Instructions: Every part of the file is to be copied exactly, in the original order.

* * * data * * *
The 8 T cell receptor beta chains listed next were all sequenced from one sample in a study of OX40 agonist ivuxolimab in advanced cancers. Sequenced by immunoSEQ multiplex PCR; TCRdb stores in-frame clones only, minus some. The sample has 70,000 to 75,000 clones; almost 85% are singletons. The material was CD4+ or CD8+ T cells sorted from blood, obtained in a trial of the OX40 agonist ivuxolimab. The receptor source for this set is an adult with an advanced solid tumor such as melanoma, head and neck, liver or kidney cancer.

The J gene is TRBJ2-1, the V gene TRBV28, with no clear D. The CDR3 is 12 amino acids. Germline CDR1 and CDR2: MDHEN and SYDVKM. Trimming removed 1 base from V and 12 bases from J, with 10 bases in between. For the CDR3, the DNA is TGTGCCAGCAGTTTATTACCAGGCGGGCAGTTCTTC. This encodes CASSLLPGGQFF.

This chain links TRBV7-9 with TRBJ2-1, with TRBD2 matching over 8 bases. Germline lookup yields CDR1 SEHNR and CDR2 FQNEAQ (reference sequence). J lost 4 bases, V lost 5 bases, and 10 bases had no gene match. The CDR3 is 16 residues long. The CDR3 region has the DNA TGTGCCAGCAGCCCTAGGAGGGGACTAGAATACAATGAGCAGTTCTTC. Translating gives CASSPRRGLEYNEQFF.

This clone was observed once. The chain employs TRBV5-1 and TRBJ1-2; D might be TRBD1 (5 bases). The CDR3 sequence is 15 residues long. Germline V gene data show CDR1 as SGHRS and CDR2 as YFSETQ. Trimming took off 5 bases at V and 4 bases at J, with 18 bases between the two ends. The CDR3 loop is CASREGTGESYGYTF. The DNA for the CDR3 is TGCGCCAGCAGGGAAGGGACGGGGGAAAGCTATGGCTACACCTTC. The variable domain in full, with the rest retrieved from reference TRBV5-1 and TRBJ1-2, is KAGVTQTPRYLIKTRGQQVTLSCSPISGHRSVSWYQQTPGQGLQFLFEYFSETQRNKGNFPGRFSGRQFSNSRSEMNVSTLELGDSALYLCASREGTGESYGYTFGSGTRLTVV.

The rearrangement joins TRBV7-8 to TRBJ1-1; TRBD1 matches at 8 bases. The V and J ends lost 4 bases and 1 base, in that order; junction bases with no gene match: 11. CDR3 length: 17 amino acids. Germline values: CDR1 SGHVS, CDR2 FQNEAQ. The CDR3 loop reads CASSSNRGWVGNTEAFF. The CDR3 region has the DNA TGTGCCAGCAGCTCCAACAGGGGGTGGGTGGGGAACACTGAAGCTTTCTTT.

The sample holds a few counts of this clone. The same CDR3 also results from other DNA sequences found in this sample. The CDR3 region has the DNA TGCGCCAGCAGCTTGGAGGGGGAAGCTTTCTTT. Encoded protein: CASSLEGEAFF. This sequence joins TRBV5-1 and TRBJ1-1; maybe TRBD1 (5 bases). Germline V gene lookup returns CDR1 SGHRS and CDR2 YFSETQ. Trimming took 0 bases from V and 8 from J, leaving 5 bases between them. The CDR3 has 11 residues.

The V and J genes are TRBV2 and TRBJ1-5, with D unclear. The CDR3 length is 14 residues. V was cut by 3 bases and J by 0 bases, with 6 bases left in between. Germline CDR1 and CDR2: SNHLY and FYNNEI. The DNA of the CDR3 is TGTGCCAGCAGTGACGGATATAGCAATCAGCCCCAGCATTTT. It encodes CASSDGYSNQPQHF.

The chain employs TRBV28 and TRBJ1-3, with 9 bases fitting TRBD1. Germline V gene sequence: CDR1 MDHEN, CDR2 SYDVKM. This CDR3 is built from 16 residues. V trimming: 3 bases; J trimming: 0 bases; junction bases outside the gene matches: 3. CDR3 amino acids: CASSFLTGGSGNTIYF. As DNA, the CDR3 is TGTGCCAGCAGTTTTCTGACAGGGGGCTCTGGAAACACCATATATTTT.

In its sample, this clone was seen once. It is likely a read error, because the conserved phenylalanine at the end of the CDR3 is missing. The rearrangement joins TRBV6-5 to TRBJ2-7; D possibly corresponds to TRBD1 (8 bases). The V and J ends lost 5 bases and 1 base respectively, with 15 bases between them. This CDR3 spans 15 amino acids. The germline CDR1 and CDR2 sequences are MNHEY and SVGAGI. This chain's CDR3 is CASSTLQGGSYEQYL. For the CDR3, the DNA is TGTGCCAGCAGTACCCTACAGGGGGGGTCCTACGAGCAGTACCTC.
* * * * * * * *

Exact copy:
The 8 T cell receptor beta chains listed next were all sequenced from one sample in a study of OX40 agonist ivuxolimab in advanced cancers. Sequenced by immunoSEQ multiplex PCR; TCRdb stores in-frame clones only, minus some. The sample has 70,000 to 75,000 clones; almost 85% are singletons. The material was CD4+ or CD8+ T cells sorted from blood, obtained in a trial of the OX40 agonist ivuxolimab. The receptor source for this set is an adult with an advanced solid tumor such as melanoma, head and neck, liver or kidney cancer.

The J gene is TRBJ2-1, the V gene TRBV28, with no clear D. The CDR3 is 12 amino acids. Germline CDR1 and CDR2: MDHEN and SYDVKM. Trimming removed 1 base from V and 12 bases from J, with 10 bases in between. For the CDR3, the DNA is TGTGCCAGCAGTTTATTACCAGGCGGGCAGTTCTTC. This encodes CASSLLPGGQFF.

This chain links TRBV7-9 with TRBJ2-1, with TRBD2 matching over 8 bases. Germline lookup yields CDR1 SEHNR and CDR2 FQNEAQ (reference sequence). J lost 4 bases, V lost 5 bases, and 10 bases had no gene match. The CDR3 is 16 residues long. The CDR3 region has the DNA TGTGCCAGCAGCCCTAGGAGGGGACTAGAATACAATGAGCAGTTCTTC. Translating gives CASSPRRGLEYNEQFF.

This clone was observed once. The chain employs TRBV5-1 and TRBJ1-2; D might be TRBD1 (5 bases). The CDR3 sequence is 15 residues long. Germline V gene data show CDR1 as SGHRS and CDR2 as YFSETQ. Trimming took off 5 bases at V and 4 bases at J, with 18 bases between the two ends. The CDR3 loop is CASREGTGESYGYTF. The DNA for the CDR3 is TGCGCCAGCAGGGAAGGGACGGGGGAAAGCTATGGCTACACCTTC. The variable domain in full, with the rest retrieved from reference TRBV5-1 and TRBJ1-2, is KAGVTQTPRYLIKTRGQQVTLSCSPISGHRSVSWYQQTPGQGLQFLFEYFSETQRNKGNFPGRFSGRQFSNSRSEMNVSTLELGDSALYLCASREGTGESYGYTFGSGTRLTVV.

The rearrangement joins TRBV7-8 to TRBJ1-1; TRBD1 matches at 8 bases. The V and J ends lost 4 bases and 1 base, in that order; junction bases with no gene match: 11. CDR3 length: 17 amino acids. Germline values: CDR1 SGHVS, CDR2 FQNEAQ. The CDR3 loop reads CASSSNRGWVGNTEAFF. The CDR3 region has the DNA TGTGCCAGCAGCTCCAACAGGGGGTGGGTGGGGAACACTGAAGCTTTCTTT.

The sample holds a few counts of this clone. The same CDR3 also results from other DNA sequences found in this sample. The CDR3 region has the DNA TGCGCCAGCAGCTTGGAGGGGGAAGCTTTCTTT. Encoded protein: CASSLEGEAFF. This sequence joins TRBV5-1 and TRBJ1-1; maybe TRBD1 (5 bases). Germline V gene lookup returns CDR1 SGHRS and CDR2 YFSETQ. Trimming took 0 bases from V and 8 from J, leaving 5 bases between them. The CDR3 has 11 residues.

The V and J genes are TRBV2 and TRBJ1-5, with D unclear. The CDR3 length is 14 residues. V was cut by 3 bases and J by 0 bases, with 6 bases left in between. Germline CDR1 and CDR2: SNHLY and FYNNEI. The DNA of the CDR3 is TGTGCCAGCAGTGACGGATATAGCAATCAGCCCCAGCATTTT. It encodes CASSDGYSNQPQHF.

The chain employs TRBV28 and TRBJ1-3, with 9 bases fitting TRBD1. Germline V gene sequence: CDR1 MDHEN, CDR2 SYDVKM. This CDR3 is built from 16 residues. V trimming: 3 bases; J trimming: 0 bases; junction bases outside the gene matches: 3. CDR3 amino acids: CASSFLTGGSGNTIYF. As DNA, the CDR3 is TGTGCCAGCAGTTTTCTGACAGGGGGCTCTGGAAACACCATATATTTT.

In its sample, this clone was seen once. It is likely a read error, because the conserved phenylalanine at the end of the CDR3 is missing. The rearrangement joins TRBV6-5 to TRBJ2-7; D possibly corresponds to TRBD1 (8 bases). The V and J ends lost 5 bases and 1 base respectively, with 15 bases between them. This CDR3 spans 15 amino acids. The germline CDR1 and CDR2 sequences are MNHEY and SVGAGI. This chain's CDR3 is CASSTLQGGSYEQYL. For the CDR3, the DNA is TGTGCCAGCAGTACCCTACAGGGGGGGTCCTACGAGCAGTACCTC.